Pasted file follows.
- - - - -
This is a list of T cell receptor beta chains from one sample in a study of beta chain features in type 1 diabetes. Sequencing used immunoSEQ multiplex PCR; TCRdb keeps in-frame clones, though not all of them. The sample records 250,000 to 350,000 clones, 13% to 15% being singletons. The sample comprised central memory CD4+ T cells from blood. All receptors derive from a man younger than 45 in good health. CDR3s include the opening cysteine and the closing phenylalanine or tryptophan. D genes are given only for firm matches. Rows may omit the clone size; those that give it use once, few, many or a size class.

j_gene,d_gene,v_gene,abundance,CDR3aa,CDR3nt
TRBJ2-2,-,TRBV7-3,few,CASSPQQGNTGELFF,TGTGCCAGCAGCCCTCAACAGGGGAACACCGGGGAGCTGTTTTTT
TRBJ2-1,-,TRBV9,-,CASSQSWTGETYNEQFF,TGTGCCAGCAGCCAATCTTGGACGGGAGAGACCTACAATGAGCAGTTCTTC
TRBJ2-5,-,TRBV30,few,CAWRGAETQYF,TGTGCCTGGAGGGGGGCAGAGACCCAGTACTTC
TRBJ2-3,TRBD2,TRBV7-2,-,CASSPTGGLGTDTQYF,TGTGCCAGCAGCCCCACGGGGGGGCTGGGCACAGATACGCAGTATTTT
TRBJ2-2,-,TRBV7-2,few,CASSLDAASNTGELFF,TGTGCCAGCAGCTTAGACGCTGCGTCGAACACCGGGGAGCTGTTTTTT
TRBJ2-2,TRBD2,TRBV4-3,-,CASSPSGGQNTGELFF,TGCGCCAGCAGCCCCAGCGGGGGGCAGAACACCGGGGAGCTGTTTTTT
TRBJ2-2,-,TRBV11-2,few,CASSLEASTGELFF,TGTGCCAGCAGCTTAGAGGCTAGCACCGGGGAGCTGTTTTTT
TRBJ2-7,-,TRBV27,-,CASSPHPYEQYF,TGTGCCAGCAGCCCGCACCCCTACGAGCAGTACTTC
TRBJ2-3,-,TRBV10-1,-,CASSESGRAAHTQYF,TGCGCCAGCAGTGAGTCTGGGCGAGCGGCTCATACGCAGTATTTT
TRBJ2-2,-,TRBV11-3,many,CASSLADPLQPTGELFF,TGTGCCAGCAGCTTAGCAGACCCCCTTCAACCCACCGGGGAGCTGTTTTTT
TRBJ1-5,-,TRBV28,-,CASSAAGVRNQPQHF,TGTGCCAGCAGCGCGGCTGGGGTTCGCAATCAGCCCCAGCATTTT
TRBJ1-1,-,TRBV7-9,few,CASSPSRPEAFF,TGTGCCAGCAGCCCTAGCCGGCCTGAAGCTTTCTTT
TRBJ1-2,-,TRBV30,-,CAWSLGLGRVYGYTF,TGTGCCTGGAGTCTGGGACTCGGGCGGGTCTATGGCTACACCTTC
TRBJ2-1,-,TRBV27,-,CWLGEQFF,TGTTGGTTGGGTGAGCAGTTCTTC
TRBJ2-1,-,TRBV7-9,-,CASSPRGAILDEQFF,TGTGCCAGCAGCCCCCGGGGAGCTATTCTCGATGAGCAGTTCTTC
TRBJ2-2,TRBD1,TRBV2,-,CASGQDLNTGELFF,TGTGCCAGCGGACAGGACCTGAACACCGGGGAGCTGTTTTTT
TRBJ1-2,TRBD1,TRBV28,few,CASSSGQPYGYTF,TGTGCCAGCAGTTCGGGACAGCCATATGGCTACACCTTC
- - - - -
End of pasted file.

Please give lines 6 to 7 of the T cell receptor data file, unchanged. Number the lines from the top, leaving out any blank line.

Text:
TRBJ2-3,TRBD2,TRBV7-2,-,CASSPTGGLGTDTQYF,TGTGCCAGCAGCCCCACGGGGGGGCTGGGCACAGATACGCAGTATTTT
TRBJ2-2,-,TRBV7-2,few,CASSLDAASNTGELFF,TGTGCCAGCAGCTTAGACGCTGCGTCGAACACCGGGGAGCTGTTTTTT